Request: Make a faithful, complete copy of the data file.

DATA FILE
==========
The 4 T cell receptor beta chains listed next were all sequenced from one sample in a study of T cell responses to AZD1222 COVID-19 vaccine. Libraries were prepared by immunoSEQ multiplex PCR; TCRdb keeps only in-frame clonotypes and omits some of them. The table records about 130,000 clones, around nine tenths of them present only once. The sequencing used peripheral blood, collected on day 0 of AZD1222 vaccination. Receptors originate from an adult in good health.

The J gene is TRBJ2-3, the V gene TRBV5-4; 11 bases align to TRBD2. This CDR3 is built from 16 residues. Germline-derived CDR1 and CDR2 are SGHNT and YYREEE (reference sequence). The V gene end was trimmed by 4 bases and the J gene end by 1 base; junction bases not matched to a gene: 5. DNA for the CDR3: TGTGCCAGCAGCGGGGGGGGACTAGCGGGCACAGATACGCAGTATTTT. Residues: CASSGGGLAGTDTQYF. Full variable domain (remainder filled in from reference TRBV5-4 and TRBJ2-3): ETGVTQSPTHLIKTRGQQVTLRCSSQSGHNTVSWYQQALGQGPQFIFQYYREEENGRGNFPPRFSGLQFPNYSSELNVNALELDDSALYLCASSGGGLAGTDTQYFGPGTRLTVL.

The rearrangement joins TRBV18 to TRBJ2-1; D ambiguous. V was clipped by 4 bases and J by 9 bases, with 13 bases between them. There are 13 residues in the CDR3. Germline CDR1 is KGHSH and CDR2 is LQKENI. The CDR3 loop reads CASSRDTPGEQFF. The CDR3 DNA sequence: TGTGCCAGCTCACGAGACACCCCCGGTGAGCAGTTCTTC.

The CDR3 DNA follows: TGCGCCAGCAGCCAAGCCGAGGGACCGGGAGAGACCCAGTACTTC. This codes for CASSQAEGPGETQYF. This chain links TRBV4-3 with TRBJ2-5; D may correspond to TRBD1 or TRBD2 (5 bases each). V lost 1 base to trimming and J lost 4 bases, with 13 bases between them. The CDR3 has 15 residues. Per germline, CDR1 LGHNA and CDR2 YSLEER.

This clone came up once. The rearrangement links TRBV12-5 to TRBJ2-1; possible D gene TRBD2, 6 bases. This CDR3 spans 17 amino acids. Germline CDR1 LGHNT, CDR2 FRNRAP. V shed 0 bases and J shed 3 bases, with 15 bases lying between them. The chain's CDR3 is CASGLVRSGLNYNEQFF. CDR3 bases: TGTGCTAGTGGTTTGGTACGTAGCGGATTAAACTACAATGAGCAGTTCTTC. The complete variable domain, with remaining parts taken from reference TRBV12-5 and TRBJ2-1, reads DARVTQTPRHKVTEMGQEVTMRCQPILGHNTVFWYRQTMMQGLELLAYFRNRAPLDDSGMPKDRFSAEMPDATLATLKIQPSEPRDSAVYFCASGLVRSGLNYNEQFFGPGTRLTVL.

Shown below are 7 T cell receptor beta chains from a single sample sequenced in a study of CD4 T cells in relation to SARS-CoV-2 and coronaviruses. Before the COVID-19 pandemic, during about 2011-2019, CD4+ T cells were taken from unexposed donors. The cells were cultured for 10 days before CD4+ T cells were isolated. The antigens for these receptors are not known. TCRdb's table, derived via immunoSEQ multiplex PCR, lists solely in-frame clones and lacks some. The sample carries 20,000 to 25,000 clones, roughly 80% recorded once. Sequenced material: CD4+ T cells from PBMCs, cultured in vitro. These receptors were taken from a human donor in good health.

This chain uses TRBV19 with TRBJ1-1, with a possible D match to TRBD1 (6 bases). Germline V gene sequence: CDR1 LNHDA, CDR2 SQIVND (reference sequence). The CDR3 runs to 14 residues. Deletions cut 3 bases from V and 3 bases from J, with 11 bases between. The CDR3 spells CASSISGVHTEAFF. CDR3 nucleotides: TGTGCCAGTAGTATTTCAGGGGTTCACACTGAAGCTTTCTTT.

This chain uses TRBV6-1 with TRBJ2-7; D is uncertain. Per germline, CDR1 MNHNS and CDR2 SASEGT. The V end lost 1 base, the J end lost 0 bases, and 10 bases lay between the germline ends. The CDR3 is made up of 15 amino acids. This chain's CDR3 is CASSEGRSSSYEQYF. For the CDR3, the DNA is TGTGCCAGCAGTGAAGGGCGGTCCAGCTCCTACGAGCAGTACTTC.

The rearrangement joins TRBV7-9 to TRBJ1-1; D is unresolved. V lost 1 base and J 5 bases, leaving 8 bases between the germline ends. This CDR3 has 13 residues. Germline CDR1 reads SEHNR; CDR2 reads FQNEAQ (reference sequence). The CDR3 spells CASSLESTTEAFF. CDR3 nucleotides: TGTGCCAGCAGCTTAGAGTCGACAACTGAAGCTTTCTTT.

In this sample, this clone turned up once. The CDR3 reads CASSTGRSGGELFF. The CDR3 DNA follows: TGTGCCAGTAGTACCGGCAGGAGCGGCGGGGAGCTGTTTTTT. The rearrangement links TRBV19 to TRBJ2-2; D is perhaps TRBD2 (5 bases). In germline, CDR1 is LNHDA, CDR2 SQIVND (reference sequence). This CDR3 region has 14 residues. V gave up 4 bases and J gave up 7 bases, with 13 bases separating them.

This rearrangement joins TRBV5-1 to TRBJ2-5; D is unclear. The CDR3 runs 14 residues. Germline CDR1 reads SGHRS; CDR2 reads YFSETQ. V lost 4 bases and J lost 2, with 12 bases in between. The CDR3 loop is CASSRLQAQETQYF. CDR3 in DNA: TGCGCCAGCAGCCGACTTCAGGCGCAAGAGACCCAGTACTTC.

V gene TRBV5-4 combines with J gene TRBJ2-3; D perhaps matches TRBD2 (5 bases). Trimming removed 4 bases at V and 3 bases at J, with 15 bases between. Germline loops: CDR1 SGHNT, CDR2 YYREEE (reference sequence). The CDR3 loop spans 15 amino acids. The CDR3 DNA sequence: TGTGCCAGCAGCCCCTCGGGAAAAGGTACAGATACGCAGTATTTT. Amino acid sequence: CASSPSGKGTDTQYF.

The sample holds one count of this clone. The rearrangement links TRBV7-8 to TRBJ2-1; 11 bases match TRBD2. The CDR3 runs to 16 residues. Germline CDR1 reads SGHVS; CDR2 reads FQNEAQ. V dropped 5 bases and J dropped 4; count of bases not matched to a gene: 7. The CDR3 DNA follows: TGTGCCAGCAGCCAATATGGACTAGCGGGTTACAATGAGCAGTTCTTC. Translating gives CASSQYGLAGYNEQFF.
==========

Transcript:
The 4 T cell receptor beta chains listed next were all sequenced from one sample in a study of T cell responses to AZD1222 COVID-19 vaccine. Libraries were prepared by immunoSEQ multiplex PCR; TCRdb keeps only in-frame clonotypes and omits some of them. The table records about 130,000 clones, around nine tenths of them present only once. The sequencing used peripheral blood, collected on day 0 of AZD1222 vaccination. Receptors originate from an adult in good health.

The J gene is TRBJ2-3, the V gene TRBV5-4; 11 bases align to TRBD2. This CDR3 is built from 16 residues. Germline-derived CDR1 and CDR2 are SGHNT and YYREEE (reference sequence). The V gene end was trimmed by 4 bases and the J gene end by 1 base; junction bases not matched to a gene: 5. DNA for the CDR3: TGTGCCAGCAGCGGGGGGGGACTAGCGGGCACAGATACGCAGTATTTT. Residues: CASSGGGLAGTDTQYF. Full variable domain (remainder filled in from reference TRBV5-4 and TRBJ2-3): ETGVTQSPTHLIKTRGQQVTLRCSSQSGHNTVSWYQQALGQGPQFIFQYYREEENGRGNFPPRFSGLQFPNYSSELNVNALELDDSALYLCASSGGGLAGTDTQYFGPGTRLTVL.

The rearrangement joins TRBV18 to TRBJ2-1; D ambiguous. V was clipped by 4 bases and J by 9 bases, with 13 bases between them. There are 13 residues in the CDR3. Germline CDR1 is KGHSH and CDR2 is LQKENI. The CDR3 loop reads CASSRDTPGEQFF. The CDR3 DNA sequence: TGTGCCAGCTCACGAGACACCCCCGGTGAGCAGTTCTTC.

The CDR3 DNA follows: TGCGCCAGCAGCCAAGCCGAGGGACCGGGAGAGACCCAGTACTTC. This codes for CASSQAEGPGETQYF. This chain links TRBV4-3 with TRBJ2-5; D may correspond to TRBD1 or TRBD2 (5 bases each). V lost 1 base to trimming and J lost 4 bases, with 13 bases between them. The CDR3 has 15 residues. Per germline, CDR1 LGHNA and CDR2 YSLEER.

This clone came up once. The rearrangement links TRBV12-5 to TRBJ2-1; possible D gene TRBD2, 6 bases. This CDR3 spans 17 amino acids. Germline CDR1 LGHNT, CDR2 FRNRAP. V shed 0 bases and J shed 3 bases, with 15 bases lying between them. The chain's CDR3 is CASGLVRSGLNYNEQFF. CDR3 bases: TGTGCTAGTGGTTTGGTACGTAGCGGATTAAACTACAATGAGCAGTTCTTC. The complete variable domain, with remaining parts taken from reference TRBV12-5 and TRBJ2-1, reads DARVTQTPRHKVTEMGQEVTMRCQPILGHNTVFWYRQTMMQGLELLAYFRNRAPLDDSGMPKDRFSAEMPDATLATLKIQPSEPRDSAVYFCASGLVRSGLNYNEQFFGPGTRLTVL.

Shown below are 7 T cell receptor beta chains from a single sample sequenced in a study of CD4 T cells in relation to SARS-CoV-2 and coronaviruses. Before the COVID-19 pandemic, during about 2011-2019, CD4+ T cells were taken from unexposed donors. The cells were cultured for 10 days before CD4+ T cells were isolated. The antigens for these receptors are not known. TCRdb's table, derived via immunoSEQ multiplex PCR, lists solely in-frame clones and lacks some. The sample carries 20,000 to 25,000 clones, roughly 80% recorded once. Sequenced material: CD4+ T cells from PBMCs, cultured in vitro. These receptors were taken from a human donor in good health.

This chain uses TRBV19 with TRBJ1-1, with a possible D match to TRBD1 (6 bases). Germline V gene sequence: CDR1 LNHDA, CDR2 SQIVND (reference sequence). The CDR3 runs to 14 residues. Deletions cut 3 bases from V and 3 bases from J, with 11 bases between. The CDR3 spells CASSISGVHTEAFF. CDR3 nucleotides: TGTGCCAGTAGTATTTCAGGGGTTCACACTGAAGCTTTCTTT.

This chain uses TRBV6-1 with TRBJ2-7; D is uncertain. Per germline, CDR1 MNHNS and CDR2 SASEGT. The V end lost 1 base, the J end lost 0 bases, and 10 bases lay between the germline ends. The CDR3 is made up of 15 amino acids. This chain's CDR3 is CASSEGRSSSYEQYF. For the CDR3, the DNA is TGTGCCAGCAGTGAAGGGCGGTCCAGCTCCTACGAGCAGTACTTC.

The rearrangement joins TRBV7-9 to TRBJ1-1; D is unresolved. V lost 1 base and J 5 bases, leaving 8 bases between the germline ends. This CDR3 has 13 residues. Germline CDR1 reads SEHNR; CDR2 reads FQNEAQ (reference sequence). The CDR3 spells CASSLESTTEAFF. CDR3 nucleotides: TGTGCCAGCAGCTTAGAGTCGACAACTGAAGCTTTCTTT.

In this sample, this clone turned up once. The CDR3 reads CASSTGRSGGELFF. The CDR3 DNA follows: TGTGCCAGTAGTACCGGCAGGAGCGGCGGGGAGCTGTTTTTT. The rearrangement links TRBV19 to TRBJ2-2; D is perhaps TRBD2 (5 bases). In germline, CDR1 is LNHDA, CDR2 SQIVND (reference sequence). This CDR3 region has 14 residues. V gave up 4 bases and J gave up 7 bases, with 13 bases separating them.

This rearrangement joins TRBV5-1 to TRBJ2-5; D is unclear. The CDR3 runs 14 residues. Germline CDR1 reads SGHRS; CDR2 reads YFSETQ. V lost 4 bases and J lost 2, with 12 bases in between. The CDR3 loop is CASSRLQAQETQYF. CDR3 in DNA: TGCGCCAGCAGCCGACTTCAGGCGCAAGAGACCCAGTACTTC.

V gene TRBV5-4 combines with J gene TRBJ2-3; D perhaps matches TRBD2 (5 bases). Trimming removed 4 bases at V and 3 bases at J, with 15 bases between. Germline loops: CDR1 SGHNT, CDR2 YYREEE (reference sequence). The CDR3 loop spans 15 amino acids. The CDR3 DNA sequence: TGTGCCAGCAGCCCCTCGGGAAAAGGTACAGATACGCAGTATTTT. Amino acid sequence: CASSPSGKGTDTQYF.

The sample holds one count of this clone. The rearrangement links TRBV7-8 to TRBJ2-1; 11 bases match TRBD2. The CDR3 runs to 16 residues. Germline CDR1 reads SGHVS; CDR2 reads FQNEAQ. V dropped 5 bases and J dropped 4; count of bases not matched to a gene: 7. The CDR3 DNA follows: TGTGCCAGCAGCCAATATGGACTAGCGGGTTACAATGAGCAGTTCTTC. Translating gives CASSQYGLAGYNEQFF.